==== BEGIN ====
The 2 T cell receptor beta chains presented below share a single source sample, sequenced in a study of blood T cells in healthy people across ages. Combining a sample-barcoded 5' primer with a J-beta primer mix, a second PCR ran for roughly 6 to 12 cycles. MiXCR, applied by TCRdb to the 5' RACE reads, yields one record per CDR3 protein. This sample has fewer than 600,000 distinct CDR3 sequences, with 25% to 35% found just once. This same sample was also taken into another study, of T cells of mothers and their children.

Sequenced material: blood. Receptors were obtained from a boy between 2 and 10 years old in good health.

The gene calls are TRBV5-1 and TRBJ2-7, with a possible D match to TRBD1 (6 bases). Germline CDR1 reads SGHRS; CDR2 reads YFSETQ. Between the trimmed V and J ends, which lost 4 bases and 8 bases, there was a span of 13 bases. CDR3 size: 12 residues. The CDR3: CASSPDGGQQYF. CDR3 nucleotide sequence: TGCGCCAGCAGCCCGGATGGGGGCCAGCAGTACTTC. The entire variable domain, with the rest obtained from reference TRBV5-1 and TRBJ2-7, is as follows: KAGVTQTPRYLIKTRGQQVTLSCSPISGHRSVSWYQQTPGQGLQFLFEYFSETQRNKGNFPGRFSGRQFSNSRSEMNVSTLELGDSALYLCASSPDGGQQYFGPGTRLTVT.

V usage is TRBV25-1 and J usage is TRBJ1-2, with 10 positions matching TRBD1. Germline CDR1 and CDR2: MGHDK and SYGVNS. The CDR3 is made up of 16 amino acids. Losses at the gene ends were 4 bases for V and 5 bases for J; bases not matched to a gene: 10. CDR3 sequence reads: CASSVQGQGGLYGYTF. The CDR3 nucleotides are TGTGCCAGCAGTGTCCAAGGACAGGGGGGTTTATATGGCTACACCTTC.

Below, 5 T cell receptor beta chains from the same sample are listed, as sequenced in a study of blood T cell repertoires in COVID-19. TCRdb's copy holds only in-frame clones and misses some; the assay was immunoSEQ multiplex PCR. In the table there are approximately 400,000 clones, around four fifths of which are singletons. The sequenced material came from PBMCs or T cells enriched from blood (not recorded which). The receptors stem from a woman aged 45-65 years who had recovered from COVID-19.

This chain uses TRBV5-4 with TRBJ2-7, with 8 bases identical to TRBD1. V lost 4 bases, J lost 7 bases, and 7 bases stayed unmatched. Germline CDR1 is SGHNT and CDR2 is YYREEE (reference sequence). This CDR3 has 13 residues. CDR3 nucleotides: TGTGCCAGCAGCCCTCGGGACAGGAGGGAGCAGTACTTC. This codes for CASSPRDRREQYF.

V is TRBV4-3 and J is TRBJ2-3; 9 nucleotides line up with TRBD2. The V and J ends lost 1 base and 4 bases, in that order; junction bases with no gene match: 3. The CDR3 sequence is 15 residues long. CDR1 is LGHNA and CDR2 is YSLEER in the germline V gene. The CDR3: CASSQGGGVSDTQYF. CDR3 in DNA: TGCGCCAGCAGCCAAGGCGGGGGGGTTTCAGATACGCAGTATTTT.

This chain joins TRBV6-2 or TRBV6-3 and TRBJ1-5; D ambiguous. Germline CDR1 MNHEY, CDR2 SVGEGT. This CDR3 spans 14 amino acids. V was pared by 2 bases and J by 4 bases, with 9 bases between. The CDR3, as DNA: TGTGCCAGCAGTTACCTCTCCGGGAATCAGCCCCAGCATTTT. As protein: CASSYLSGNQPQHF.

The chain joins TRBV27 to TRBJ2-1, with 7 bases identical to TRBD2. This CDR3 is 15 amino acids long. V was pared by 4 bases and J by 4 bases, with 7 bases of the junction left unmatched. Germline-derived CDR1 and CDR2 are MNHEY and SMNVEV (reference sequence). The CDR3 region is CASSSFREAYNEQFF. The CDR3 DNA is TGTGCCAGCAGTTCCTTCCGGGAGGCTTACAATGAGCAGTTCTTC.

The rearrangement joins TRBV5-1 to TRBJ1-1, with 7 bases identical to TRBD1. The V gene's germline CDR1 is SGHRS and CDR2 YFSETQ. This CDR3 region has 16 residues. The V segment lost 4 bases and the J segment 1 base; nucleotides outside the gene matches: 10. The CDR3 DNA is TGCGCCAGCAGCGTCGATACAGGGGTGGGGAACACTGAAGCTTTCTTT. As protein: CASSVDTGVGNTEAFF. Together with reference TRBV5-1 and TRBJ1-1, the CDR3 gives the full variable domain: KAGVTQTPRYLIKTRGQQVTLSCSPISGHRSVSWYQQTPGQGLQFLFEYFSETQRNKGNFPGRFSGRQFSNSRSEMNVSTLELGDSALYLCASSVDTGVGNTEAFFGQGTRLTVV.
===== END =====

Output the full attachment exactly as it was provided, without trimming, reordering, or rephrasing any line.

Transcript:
The 2 T cell receptor beta chains presented below share a single source sample, sequenced in a study of blood T cells in healthy people across ages. Combining a sample-barcoded 5' primer with a J-beta primer mix, a second PCR ran for roughly 6 to 12 cycles. MiXCR, applied by TCRdb to the 5' RACE reads, yields one record per CDR3 protein. This sample has fewer than 600,000 distinct CDR3 sequences, with 25% to 35% found just once. This same sample was also taken into another study, of T cells of mothers and their children.

Sequenced material: blood. Receptors were obtained from a boy between 2 and 10 years old in good health.

The gene calls are TRBV5-1 and TRBJ2-7, with a possible D match to TRBD1 (6 bases). Germline CDR1 reads SGHRS; CDR2 reads YFSETQ. Between the trimmed V and J ends, which lost 4 bases and 8 bases, there was a span of 13 bases. CDR3 size: 12 residues. The CDR3: CASSPDGGQQYF. CDR3 nucleotide sequence: TGCGCCAGCAGCCCGGATGGGGGCCAGCAGTACTTC. The entire variable domain, with the rest obtained from reference TRBV5-1 and TRBJ2-7, is as follows: KAGVTQTPRYLIKTRGQQVTLSCSPISGHRSVSWYQQTPGQGLQFLFEYFSETQRNKGNFPGRFSGRQFSNSRSEMNVSTLELGDSALYLCASSPDGGQQYFGPGTRLTVT.

V usage is TRBV25-1 and J usage is TRBJ1-2, with 10 positions matching TRBD1. Germline CDR1 and CDR2: MGHDK and SYGVNS. The CDR3 is made up of 16 amino acids. Losses at the gene ends were 4 bases for V and 5 bases for J; bases not matched to a gene: 10. CDR3 sequence reads: CASSVQGQGGLYGYTF. The CDR3 nucleotides are TGTGCCAGCAGTGTCCAAGGACAGGGGGGTTTATATGGCTACACCTTC.

Below, 5 T cell receptor beta chains from the same sample are listed, as sequenced in a study of blood T cell repertoires in COVID-19. TCRdb's copy holds only in-frame clones and misses some; the assay was immunoSEQ multiplex PCR. In the table there are approximately 400,000 clones, around four fifths of which are singletons. The sequenced material came from PBMCs or T cells enriched from blood (not recorded which). The receptors stem from a woman aged 45-65 years who had recovered from COVID-19.

This chain uses TRBV5-4 with TRBJ2-7, with 8 bases identical to TRBD1. V lost 4 bases, J lost 7 bases, and 7 bases stayed unmatched. Germline CDR1 is SGHNT and CDR2 is YYREEE (reference sequence). This CDR3 has 13 residues. CDR3 nucleotides: TGTGCCAGCAGCCCTCGGGACAGGAGGGAGCAGTACTTC. This codes for CASSPRDRREQYF.

V is TRBV4-3 and J is TRBJ2-3; 9 nucleotides line up with TRBD2. The V and J ends lost 1 base and 4 bases, in that order; junction bases with no gene match: 3. The CDR3 sequence is 15 residues long. CDR1 is LGHNA and CDR2 is YSLEER in the germline V gene. The CDR3: CASSQGGGVSDTQYF. CDR3 in DNA: TGCGCCAGCAGCCAAGGCGGGGGGGTTTCAGATACGCAGTATTTT.

This chain joins TRBV6-2 or TRBV6-3 and TRBJ1-5; D ambiguous. Germline CDR1 MNHEY, CDR2 SVGEGT. This CDR3 spans 14 amino acids. V was pared by 2 bases and J by 4 bases, with 9 bases between. The CDR3, as DNA: TGTGCCAGCAGTTACCTCTCCGGGAATCAGCCCCAGCATTTT. As protein: CASSYLSGNQPQHF.

The chain joins TRBV27 to TRBJ2-1, with 7 bases identical to TRBD2. This CDR3 is 15 amino acids long. V was pared by 4 bases and J by 4 bases, with 7 bases of the junction left unmatched. Germline-derived CDR1 and CDR2 are MNHEY and SMNVEV (reference sequence). The CDR3 region is CASSSFREAYNEQFF. The CDR3 DNA is TGTGCCAGCAGTTCCTTCCGGGAGGCTTACAATGAGCAGTTCTTC.

The rearrangement joins TRBV5-1 to TRBJ1-1, with 7 bases identical to TRBD1. The V gene's germline CDR1 is SGHRS and CDR2 YFSETQ. This CDR3 region has 16 residues. The V segment lost 4 bases and the J segment 1 base; nucleotides outside the gene matches: 10. The CDR3 DNA is TGCGCCAGCAGCGTCGATACAGGGGTGGGGAACACTGAAGCTTTCTTT. As protein: CASSVDTGVGNTEAFF. Together with reference TRBV5-1 and TRBJ1-1, the CDR3 gives the full variable domain: KAGVTQTPRYLIKTRGQQVTLSCSPISGHRSVSWYQQTPGQGLQFLFEYFSETQRNKGNFPGRFSGRQFSNSRSEMNVSTLELGDSALYLCASSVDTGVGNTEAFFGQGTRLTVV.